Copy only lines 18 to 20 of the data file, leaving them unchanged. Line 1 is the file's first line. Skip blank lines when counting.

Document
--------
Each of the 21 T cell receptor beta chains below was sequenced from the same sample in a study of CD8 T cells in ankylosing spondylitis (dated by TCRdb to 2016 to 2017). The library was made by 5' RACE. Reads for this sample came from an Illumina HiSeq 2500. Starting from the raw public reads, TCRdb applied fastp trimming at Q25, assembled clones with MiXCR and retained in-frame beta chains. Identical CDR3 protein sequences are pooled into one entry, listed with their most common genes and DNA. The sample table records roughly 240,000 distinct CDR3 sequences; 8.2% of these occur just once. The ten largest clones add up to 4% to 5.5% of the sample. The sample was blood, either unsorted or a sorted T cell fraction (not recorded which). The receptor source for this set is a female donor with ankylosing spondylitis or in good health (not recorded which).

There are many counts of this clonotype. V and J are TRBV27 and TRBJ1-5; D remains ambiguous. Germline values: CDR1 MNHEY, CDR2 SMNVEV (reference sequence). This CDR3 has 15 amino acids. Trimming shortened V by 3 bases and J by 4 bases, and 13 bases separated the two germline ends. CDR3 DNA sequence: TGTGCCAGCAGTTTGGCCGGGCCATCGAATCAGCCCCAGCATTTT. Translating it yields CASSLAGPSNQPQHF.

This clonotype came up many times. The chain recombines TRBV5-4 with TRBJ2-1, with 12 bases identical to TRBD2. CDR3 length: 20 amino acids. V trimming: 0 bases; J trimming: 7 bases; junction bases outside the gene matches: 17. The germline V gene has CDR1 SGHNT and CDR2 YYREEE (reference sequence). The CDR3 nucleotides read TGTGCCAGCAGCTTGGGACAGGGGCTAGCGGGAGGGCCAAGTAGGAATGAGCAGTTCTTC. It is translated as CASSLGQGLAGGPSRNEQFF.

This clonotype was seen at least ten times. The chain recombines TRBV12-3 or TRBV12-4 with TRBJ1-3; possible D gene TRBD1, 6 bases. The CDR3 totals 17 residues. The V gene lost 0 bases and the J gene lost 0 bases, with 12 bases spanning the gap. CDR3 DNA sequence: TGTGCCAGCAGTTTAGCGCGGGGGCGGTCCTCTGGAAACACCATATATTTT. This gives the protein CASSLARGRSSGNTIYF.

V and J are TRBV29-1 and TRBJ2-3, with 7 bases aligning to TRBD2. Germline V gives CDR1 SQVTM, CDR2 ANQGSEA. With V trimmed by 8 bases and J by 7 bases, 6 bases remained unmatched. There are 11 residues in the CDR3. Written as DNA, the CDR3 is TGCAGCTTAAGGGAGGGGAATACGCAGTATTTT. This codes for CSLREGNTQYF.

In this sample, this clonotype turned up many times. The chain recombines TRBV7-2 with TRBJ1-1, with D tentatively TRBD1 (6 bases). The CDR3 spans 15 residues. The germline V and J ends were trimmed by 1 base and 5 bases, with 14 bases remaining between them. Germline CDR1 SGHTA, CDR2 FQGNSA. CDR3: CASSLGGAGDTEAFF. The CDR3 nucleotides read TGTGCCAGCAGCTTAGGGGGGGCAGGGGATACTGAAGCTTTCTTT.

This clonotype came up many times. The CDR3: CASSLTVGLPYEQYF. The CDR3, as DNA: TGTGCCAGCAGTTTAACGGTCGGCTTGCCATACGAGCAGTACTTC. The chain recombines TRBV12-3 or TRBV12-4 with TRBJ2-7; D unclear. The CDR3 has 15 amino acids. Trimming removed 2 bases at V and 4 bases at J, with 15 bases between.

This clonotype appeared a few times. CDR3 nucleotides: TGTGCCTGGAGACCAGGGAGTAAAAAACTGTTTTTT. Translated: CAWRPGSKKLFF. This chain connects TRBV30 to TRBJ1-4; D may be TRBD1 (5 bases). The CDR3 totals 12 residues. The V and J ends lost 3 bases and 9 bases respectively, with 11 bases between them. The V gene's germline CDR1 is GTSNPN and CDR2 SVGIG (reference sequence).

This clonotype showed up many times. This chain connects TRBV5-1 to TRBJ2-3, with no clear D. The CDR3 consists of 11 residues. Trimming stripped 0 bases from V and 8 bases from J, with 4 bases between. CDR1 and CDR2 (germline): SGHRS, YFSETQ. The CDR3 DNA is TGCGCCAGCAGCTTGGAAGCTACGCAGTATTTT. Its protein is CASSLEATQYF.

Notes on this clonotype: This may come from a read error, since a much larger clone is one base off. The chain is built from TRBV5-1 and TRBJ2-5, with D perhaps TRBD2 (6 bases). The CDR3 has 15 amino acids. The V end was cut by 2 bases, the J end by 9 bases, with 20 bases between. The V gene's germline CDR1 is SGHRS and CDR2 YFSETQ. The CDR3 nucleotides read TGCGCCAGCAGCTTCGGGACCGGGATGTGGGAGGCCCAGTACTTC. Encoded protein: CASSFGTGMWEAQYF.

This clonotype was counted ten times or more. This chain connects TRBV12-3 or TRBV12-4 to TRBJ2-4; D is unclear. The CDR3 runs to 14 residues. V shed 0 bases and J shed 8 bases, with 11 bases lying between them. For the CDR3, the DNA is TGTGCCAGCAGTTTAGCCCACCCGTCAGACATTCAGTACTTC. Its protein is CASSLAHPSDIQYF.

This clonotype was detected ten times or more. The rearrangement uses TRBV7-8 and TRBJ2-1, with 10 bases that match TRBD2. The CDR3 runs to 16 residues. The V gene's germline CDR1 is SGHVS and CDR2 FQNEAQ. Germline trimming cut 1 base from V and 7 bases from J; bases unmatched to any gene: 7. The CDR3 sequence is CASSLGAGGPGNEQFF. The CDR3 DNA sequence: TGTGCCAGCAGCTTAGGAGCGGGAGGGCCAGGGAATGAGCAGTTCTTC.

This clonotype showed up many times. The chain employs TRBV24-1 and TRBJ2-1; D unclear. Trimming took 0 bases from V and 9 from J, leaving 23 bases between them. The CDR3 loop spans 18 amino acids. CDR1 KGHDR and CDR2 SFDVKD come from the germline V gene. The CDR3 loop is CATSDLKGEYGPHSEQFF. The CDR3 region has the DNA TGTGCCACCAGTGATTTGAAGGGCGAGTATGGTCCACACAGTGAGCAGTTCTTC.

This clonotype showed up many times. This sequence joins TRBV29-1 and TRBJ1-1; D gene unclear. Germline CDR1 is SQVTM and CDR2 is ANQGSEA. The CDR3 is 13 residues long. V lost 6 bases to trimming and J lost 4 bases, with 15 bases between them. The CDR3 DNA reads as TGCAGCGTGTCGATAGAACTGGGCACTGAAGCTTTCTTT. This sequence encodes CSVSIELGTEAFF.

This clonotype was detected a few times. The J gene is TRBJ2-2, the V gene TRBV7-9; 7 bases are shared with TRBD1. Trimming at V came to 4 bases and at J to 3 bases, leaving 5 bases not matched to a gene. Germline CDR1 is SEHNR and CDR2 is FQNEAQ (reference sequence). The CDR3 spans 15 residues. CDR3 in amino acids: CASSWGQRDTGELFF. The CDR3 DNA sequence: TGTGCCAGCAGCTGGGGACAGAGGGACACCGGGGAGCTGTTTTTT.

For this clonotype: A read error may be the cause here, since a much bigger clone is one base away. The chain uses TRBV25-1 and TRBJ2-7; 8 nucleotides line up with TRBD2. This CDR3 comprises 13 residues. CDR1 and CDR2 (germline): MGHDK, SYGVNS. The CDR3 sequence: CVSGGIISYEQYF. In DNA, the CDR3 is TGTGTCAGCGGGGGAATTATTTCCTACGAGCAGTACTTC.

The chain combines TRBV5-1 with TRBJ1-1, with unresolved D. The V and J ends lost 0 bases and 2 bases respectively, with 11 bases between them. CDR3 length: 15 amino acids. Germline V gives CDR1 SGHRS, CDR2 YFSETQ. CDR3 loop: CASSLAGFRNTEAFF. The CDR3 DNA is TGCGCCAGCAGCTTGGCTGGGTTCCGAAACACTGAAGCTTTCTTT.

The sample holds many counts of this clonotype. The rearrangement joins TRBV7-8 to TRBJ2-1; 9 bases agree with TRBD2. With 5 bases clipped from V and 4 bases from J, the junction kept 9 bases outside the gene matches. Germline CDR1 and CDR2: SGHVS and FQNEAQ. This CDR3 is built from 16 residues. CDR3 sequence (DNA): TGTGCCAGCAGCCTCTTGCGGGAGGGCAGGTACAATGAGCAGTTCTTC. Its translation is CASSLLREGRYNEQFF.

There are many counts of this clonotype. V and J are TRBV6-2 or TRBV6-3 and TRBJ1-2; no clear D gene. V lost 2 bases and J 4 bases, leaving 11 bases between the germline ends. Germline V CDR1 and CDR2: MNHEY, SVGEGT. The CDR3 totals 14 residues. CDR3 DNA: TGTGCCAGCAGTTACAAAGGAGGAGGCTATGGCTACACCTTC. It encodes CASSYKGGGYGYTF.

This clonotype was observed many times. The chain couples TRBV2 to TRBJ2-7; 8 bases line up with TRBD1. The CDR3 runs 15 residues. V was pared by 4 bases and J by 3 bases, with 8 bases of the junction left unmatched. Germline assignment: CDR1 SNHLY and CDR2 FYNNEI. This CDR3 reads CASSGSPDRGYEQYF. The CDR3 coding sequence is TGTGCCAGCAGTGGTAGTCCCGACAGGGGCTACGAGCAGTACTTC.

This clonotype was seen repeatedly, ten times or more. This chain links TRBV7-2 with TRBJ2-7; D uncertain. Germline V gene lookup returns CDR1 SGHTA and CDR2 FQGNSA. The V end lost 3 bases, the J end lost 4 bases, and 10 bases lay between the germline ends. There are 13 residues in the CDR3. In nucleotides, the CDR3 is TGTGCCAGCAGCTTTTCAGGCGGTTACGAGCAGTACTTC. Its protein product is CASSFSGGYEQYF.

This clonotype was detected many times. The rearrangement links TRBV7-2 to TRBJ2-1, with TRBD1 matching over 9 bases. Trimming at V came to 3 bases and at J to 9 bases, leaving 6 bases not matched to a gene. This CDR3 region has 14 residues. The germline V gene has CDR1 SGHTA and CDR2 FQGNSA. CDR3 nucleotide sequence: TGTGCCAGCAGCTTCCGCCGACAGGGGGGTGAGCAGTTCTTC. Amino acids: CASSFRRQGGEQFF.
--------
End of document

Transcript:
The sample holds many counts of this clonotype. The rearrangement joins TRBV7-8 to TRBJ2-1; 9 bases agree with TRBD2. With 5 bases clipped from V and 4 bases from J, the junction kept 9 bases outside the gene matches. Germline CDR1 and CDR2: SGHVS and FQNEAQ. This CDR3 is built from 16 residues. CDR3 sequence (DNA): TGTGCCAGCAGCCTCTTGCGGGAGGGCAGGTACAATGAGCAGTTCTTC. Its translation is CASSLLREGRYNEQFF.

There are many counts of this clonotype. V and J are TRBV6-2 or TRBV6-3 and TRBJ1-2; no clear D gene. V lost 2 bases and J 4 bases, leaving 11 bases between the germline ends. Germline V CDR1 and CDR2: MNHEY, SVGEGT. The CDR3 totals 14 residues. CDR3 DNA: TGTGCCAGCAGTTACAAAGGAGGAGGCTATGGCTACACCTTC. It encodes CASSYKGGGYGYTF.

This clonotype was observed many times. The chain couples TRBV2 to TRBJ2-7; 8 bases line up with TRBD1. The CDR3 runs 15 residues. V was pared by 4 bases and J by 3 bases, with 8 bases of the junction left unmatched. Germline assignment: CDR1 SNHLY and CDR2 FYNNEI. This CDR3 reads CASSGSPDRGYEQYF. The CDR3 coding sequence is TGTGCCAGCAGTGGTAGTCCCGACAGGGGCTACGAGCAGTACTTC.